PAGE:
How America is Handling BTS

If you’ve been on the internet lately you may have noticed all of the buzz about BTS’ time in the United States and their performance Sunday night on the American Music Awards.

If you find yourself asking, ‘who is BTS?’ I recommend reading my article about them here. Otherwise, read on.

Ever since BTS were announced to be on the AMA’s (and Jimmy Kimmel and the Late Late Show and the Ellen Show) my roommate and I have been hyped to see what mainstream America’s reaction to these Korean boys would be.

As any fan of BTS knows, our boys are beautiful, generous, funny and talented. There was never any doubt that ARMYs would rally to support them, but I wasn’t exactly sure how the media would receive them. I hoped that the boys would get the support and respect they deserve, and that the interviewers would do some research beforehand.

Unfortunately, my hopes were a bit too high.

My roommate and I have been watching every YouTube video posted of interviews and interactions that BTS has had with media during their time in LA. And the results have not been ideal.

Most interviews ask the same bland, generic questions, like “who is your celebrity crush?” and “will you be releasing a full album in English?,” “What American artists do you like?” You can clearly see the frustration in Namjoon’s expression in some of these interviews.

A slightly cringy, but telling compilation:

These interviews are annoying, but harmless. However, some of these are also hosted by people who are straight up condescending to BTS. Take the Ryan Seacrest interview, for example, which is peppered with Seacrest being a dick. Most major entertainment-focused media outlets are also offenders.

Though also repetitive, this interview with Mario Lopez is much more wholesome.

The main problem with these interviews is that they only acknowledge the superficial aspects of the band. They fail to show BTS as more than just pretty Asian boys. They fail to showcase them as the talented, multifaceted artists they are. Few interviews mention the depth of their song lyrics, the members’ contribution to the production of their albums, the message of self-love they advocate or their charity work with UNICEF.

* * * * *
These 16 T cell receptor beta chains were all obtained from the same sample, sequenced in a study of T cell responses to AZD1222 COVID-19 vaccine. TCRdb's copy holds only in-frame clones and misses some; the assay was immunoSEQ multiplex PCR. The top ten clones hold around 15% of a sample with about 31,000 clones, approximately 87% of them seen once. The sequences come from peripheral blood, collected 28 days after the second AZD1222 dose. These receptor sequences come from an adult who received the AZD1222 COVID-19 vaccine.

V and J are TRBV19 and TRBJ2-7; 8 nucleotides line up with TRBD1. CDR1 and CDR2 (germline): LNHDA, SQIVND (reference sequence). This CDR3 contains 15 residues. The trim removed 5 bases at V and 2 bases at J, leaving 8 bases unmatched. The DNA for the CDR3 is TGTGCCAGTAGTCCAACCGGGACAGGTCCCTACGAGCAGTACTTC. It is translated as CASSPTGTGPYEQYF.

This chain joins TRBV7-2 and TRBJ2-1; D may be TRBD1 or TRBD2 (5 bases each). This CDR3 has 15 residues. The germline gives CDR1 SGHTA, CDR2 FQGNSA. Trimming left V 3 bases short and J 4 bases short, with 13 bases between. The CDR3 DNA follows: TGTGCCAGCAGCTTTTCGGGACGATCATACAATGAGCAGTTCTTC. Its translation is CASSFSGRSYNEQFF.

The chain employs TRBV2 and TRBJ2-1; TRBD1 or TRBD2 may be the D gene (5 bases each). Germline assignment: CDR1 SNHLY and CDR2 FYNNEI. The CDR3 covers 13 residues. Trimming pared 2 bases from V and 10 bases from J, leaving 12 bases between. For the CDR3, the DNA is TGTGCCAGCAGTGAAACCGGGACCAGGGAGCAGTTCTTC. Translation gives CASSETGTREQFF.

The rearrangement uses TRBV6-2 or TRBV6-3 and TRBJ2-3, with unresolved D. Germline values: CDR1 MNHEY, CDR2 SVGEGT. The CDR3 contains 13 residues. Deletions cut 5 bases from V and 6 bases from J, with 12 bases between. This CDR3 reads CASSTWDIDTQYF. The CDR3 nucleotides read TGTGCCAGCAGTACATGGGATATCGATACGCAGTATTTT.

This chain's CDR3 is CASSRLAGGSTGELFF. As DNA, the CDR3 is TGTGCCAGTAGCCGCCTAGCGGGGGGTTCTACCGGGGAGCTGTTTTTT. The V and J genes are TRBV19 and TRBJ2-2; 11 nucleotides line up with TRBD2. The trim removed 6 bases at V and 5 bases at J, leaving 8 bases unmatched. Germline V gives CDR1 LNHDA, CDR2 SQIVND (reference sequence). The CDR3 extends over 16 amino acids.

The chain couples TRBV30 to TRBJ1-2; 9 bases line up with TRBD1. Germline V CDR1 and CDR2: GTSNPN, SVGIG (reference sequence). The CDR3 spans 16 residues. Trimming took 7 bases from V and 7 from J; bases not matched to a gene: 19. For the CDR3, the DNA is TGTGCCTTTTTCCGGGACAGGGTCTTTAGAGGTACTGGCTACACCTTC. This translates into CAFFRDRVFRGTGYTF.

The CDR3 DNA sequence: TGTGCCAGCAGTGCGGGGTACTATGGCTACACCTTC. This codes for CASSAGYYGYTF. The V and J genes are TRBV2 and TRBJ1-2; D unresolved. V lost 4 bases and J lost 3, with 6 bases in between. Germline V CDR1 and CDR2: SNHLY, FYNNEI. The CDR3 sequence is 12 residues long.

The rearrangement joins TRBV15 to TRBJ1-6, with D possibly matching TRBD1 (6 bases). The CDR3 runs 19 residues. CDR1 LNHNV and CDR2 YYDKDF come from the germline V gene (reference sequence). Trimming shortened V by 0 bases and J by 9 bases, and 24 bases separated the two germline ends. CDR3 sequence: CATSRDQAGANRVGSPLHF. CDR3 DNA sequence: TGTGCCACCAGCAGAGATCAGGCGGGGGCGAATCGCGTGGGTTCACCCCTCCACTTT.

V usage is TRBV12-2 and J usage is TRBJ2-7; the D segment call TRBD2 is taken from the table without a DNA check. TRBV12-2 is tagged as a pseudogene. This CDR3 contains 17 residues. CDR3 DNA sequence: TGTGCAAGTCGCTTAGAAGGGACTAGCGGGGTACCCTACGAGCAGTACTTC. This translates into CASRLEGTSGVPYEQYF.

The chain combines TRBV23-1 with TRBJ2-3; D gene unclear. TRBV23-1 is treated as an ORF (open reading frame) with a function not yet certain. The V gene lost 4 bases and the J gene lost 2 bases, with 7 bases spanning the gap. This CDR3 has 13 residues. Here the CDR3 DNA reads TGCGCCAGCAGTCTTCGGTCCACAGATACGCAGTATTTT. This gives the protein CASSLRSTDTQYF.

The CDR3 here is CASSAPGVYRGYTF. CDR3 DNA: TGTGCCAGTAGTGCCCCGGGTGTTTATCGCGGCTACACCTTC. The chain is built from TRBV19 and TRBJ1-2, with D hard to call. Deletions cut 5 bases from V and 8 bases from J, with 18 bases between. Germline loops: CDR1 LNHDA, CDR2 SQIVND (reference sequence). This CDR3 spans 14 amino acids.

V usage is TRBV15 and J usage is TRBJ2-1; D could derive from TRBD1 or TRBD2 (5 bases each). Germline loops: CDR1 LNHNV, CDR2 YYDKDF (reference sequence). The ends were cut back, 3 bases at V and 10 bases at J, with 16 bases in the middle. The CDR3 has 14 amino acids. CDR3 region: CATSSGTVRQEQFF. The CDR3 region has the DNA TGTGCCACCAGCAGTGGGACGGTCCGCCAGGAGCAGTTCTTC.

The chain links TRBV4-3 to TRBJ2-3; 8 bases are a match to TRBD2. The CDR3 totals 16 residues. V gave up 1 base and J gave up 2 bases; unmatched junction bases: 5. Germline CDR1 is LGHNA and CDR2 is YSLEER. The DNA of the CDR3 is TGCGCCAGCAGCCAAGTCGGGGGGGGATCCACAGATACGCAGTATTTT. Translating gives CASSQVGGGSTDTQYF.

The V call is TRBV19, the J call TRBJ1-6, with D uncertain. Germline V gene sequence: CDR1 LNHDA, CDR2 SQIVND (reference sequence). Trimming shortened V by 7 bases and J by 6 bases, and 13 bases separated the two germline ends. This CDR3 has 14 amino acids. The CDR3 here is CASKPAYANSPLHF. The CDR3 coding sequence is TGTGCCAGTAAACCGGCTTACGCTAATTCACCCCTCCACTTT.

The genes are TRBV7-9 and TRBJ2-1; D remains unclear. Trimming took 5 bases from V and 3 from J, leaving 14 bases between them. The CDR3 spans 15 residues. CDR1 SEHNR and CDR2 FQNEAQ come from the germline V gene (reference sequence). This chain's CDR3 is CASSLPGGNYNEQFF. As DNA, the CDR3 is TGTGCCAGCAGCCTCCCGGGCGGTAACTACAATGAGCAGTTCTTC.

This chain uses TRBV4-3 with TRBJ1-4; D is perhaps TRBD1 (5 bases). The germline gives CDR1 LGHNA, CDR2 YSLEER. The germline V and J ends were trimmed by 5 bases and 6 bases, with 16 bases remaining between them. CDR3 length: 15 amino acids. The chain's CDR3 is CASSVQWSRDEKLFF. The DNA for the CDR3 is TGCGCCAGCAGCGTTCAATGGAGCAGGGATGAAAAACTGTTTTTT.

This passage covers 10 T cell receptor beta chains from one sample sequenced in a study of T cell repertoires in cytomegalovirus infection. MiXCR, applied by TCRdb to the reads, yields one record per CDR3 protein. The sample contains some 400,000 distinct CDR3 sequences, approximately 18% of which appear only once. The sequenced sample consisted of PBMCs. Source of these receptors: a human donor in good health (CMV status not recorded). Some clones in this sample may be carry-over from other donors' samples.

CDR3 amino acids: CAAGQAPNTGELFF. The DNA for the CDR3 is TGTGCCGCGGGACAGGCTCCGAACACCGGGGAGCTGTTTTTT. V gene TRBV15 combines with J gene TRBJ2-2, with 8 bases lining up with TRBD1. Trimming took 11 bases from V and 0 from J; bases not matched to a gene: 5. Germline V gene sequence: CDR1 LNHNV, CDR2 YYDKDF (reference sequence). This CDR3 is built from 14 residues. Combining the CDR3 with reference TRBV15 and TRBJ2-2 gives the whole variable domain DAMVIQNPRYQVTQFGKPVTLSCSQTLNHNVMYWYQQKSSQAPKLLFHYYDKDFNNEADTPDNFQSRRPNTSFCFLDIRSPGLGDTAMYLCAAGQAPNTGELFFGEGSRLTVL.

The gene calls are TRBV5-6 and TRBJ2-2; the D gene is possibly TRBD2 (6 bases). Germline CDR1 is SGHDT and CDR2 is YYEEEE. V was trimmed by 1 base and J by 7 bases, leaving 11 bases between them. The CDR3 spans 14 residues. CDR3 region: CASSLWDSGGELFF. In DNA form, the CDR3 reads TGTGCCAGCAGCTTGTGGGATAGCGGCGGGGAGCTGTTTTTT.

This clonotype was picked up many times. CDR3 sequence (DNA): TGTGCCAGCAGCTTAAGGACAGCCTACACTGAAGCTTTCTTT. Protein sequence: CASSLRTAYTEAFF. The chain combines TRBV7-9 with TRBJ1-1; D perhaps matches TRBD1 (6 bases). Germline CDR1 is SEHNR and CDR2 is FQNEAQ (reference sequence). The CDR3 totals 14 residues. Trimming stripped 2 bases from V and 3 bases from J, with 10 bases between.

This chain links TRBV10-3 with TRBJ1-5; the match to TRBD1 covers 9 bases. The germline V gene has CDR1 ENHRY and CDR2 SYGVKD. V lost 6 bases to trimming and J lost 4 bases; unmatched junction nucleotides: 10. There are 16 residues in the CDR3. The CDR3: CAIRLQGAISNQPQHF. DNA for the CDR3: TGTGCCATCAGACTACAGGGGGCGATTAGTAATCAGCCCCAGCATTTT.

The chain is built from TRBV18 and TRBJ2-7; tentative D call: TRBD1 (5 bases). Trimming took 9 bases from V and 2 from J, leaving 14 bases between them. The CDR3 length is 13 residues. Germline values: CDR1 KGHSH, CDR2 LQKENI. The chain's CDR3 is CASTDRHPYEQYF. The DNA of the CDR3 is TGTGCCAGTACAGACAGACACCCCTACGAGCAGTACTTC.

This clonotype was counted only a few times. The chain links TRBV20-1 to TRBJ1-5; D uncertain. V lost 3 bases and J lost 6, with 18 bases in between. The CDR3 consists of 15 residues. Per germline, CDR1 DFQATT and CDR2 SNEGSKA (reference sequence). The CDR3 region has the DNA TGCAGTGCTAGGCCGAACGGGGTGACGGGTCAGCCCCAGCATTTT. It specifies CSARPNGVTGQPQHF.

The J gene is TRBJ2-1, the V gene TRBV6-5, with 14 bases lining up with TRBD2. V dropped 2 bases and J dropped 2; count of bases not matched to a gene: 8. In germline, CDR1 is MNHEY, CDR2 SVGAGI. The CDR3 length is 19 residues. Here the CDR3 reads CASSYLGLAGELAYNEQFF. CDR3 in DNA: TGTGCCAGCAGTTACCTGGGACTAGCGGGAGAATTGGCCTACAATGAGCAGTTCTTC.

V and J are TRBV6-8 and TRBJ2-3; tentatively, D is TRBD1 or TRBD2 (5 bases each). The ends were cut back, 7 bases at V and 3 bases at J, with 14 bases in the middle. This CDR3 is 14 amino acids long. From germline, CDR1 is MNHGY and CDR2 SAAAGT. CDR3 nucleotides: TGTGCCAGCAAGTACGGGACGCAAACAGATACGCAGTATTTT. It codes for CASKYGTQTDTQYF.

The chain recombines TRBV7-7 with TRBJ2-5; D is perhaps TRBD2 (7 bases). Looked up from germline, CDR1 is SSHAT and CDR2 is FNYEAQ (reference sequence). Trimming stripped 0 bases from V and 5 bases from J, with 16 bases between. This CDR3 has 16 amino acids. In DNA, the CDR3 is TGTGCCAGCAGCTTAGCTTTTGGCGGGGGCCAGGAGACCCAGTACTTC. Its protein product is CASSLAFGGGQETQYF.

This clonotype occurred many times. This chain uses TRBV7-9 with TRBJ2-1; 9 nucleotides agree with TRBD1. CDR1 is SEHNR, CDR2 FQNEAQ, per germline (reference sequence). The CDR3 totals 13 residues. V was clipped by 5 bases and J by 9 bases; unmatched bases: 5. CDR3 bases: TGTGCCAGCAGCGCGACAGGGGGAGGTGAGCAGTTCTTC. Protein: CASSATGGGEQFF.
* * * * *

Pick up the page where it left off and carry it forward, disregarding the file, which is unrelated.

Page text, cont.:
However, they weren’t all bad. The interviews that occurred before and after the AMA’s generally did a better job of acknowledging different aspects of the band’s success. This one, by Zach Sang is particularly good. You can see how happy Namjoon is about some of the questions that were asked.

I’m sure no malice was meant toward BTS in any of these interviews. I simply believe that American media had no idea how to handle a band like BTS. Idol groups in Korea are very different than music artists here in the U.S (and the West in general) and the differences in which Korean artists come about and function were not really taken into account. For example, many interviewers asked about how the boys got together, but it’s basic Kpop knowledge that groups are put together from trainees signed to an entertainment company. These media outlets suffered from a lack of background research and cultural sensitivity, which is disappointing, but curable.

My hope for BTS’s time in the U.S was that it would present a typically marginalized and stereotyped group in a more positive, dynamic light. And despite Americans’ general ignorance and insensitivity, I believe that was accomplished.

If their enthusiastic reception at the AMA’s and their status as the most Googled term immediately after the show are any indication, they at least sparked a conversation.

I hope that this is the start of something bigger and greater for Asian pop music in the West. I hope that BTS is the first of many Kpop (and Jpop and Cpop, etc.) groups to appear on American television. But most importantly, I hope this opens the door for Americans to think about different cultures in a new light.

Maybe we’ll have some better questions for them next time.

On a different, but related snote, I believe this picture is a perfect example of Americans not thinking about cultural differences before acting:


Please note: it’s not nearly as okay in South Korea for a girl to sit on some dude’s lap as it is in the States though Namjoon’s face makes it totally worth the weirdness.

On the other hand, I’m sure she meant no harm, and doesn’t deserve the crazy backlash she got. Not malicious, just insensitive.

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